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United States v. Apple, Inc. - 791 F.3d 290 (2d Cir. 2015)

Rule:

To hold a defendant liable for violating § 1 of the Sherman Act, a district court must find a combination or some form of concerted action between at least two legally distinct economic entities that constituted an unreasonable restraint of trade.

Facts:

Defendants Apple, Inc., Macmillan, and Simon & Schuster, Inc., appealed from a judgment of the United States District Court for the Southern District of New York that found that Apple violated § 1 of the Sherman Antitrust Act, 15 U.S.C.S. § 1 et seq., by orchestrating a conspiracy among five major publishing companies—including Macmillan and Simon & Schuster—to raise the retail prices of digital books, known as "ebooks." On the petition of plaintiffs federal Government and numerous states, the district court thereafter issued an injunctive order, which, inter alia, prevented Apple from signing agreements with those publishers that restricted its ability to set, alter, or reduce the price of ebooks, and required Apple to apply the same terms and conditions to ebook applications sold on its devices as it did to other applications.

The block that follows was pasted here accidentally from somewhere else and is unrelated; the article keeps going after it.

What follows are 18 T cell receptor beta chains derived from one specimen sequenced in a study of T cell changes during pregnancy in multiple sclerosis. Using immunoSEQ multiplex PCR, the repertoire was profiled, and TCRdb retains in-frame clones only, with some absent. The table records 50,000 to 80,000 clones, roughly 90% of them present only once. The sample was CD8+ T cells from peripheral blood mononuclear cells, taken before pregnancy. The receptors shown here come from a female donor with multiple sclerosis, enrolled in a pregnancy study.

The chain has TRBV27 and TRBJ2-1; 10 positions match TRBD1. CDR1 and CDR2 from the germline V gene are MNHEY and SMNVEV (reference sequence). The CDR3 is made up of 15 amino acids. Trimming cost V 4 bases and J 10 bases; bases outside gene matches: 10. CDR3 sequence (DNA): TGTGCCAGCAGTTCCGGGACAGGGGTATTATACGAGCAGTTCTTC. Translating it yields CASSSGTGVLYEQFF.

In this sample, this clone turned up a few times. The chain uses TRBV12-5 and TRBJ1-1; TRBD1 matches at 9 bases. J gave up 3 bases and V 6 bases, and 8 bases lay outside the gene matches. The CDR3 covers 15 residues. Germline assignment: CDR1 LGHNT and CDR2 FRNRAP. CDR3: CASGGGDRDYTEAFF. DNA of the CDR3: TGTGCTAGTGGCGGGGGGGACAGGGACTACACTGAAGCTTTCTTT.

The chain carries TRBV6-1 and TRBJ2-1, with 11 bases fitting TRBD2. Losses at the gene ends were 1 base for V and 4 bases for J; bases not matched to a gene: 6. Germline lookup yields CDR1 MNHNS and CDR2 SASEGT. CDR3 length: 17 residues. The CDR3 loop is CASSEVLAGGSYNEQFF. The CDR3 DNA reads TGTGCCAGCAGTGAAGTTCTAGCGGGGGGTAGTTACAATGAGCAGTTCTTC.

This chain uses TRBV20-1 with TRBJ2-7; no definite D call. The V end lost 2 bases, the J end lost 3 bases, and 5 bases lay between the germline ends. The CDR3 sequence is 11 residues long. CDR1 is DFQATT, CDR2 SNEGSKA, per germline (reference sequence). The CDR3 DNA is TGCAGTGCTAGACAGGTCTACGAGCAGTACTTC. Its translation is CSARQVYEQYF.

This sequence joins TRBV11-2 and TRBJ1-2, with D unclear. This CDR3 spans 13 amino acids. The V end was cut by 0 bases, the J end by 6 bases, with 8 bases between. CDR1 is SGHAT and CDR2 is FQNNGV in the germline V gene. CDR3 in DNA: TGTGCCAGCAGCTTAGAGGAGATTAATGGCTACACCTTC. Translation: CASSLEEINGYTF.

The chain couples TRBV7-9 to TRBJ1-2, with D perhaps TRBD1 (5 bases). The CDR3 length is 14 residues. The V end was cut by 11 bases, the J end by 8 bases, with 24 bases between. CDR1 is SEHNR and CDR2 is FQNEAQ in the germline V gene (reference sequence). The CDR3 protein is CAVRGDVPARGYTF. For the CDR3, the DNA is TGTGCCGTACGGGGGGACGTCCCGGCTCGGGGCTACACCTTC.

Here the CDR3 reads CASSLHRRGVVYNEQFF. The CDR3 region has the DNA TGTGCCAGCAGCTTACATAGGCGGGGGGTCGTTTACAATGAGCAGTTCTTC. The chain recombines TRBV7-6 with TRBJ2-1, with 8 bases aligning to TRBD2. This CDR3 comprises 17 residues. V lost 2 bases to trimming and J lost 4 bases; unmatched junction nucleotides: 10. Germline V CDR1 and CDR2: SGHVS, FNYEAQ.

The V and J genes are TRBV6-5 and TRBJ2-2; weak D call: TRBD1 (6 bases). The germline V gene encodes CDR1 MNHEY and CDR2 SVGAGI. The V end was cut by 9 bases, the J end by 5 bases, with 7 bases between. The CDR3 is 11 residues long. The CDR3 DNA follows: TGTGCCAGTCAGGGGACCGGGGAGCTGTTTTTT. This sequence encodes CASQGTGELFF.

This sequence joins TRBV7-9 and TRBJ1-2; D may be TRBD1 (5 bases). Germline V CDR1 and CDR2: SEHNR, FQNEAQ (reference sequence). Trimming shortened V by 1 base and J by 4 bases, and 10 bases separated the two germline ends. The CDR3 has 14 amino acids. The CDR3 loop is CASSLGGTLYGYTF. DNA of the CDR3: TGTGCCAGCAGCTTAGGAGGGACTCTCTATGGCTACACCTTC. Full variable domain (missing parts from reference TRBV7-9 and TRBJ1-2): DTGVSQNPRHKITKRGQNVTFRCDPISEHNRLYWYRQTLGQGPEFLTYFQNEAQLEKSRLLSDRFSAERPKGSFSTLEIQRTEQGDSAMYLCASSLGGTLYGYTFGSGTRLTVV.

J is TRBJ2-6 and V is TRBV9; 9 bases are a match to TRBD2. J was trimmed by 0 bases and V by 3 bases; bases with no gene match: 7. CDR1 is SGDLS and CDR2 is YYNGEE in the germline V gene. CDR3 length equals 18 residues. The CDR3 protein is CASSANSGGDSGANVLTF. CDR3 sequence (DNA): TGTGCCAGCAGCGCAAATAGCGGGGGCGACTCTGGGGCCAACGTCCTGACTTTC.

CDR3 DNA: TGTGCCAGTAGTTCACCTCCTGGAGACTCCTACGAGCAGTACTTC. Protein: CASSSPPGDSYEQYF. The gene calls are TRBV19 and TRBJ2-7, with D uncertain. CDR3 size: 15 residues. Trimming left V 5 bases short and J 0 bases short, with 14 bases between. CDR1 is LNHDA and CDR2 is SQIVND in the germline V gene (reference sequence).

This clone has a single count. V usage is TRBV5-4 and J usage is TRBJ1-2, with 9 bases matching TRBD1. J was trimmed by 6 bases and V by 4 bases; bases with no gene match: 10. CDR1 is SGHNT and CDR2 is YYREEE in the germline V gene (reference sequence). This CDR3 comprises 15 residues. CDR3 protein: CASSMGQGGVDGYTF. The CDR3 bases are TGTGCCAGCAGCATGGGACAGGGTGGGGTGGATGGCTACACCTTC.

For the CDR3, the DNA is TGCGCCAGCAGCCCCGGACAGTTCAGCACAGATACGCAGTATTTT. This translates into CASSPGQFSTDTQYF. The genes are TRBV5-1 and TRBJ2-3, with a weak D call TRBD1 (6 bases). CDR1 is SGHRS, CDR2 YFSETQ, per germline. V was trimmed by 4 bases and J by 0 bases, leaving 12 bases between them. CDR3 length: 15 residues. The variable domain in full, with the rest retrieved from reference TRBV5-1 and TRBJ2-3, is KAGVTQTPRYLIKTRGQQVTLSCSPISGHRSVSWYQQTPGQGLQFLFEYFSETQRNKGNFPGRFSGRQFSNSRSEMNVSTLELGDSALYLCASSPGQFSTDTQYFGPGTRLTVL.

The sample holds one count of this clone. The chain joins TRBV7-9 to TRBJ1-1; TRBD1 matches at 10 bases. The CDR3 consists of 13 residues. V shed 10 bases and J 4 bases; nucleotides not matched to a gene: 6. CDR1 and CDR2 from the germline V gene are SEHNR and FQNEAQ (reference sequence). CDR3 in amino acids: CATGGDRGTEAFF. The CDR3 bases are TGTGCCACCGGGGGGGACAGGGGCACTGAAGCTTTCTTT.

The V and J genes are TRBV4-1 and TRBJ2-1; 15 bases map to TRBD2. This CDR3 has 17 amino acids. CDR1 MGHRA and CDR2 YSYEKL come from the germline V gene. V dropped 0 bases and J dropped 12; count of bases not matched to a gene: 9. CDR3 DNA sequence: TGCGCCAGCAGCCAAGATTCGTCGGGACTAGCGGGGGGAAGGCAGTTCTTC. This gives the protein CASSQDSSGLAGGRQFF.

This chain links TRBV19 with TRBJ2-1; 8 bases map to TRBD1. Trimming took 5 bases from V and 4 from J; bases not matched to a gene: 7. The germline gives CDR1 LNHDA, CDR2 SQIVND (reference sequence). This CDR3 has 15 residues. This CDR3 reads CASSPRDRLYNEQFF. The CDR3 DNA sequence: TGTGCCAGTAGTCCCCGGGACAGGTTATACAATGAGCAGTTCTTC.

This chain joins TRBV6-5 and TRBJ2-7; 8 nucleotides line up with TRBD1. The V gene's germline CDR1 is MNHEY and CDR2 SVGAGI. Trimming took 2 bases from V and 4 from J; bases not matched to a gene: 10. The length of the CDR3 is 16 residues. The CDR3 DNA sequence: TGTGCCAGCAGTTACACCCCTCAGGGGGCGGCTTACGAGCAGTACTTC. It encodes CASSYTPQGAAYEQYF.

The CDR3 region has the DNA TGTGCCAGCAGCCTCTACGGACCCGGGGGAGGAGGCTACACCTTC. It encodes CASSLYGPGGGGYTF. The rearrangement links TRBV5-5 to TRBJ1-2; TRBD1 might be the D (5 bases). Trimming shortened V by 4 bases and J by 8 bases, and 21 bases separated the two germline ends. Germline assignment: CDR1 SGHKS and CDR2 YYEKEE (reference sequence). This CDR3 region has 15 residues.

Issue:

Was there sufficient evidence to show that Apple violated § 1 of the Sherman Act by conspiring with Macmillan, Simon & Schuster and other publishers to eliminate retail price competition and raise the price of e-books?

Answer:

Yes.

Conclusion:

The appellate court affirmed the district court's judgment. The court ruled that the district court correctly decided that Apple orchestrated a conspiracy among the publishers to raise ebook prices, that the conspiracy unreasonably restrained trade in violation of § 1  of the Sherman Act, and that the injunction was properly calibrated to protect the public from future anticompetitive harms. Because the conspiracy consisted of a group of competitors—Macmillan, Simon & Schuster and other publishers—and was assembled by Apple to increase prices, it constituted a horizontal price-fixing conspiracy and was a per se violation of the Sherman Act. 

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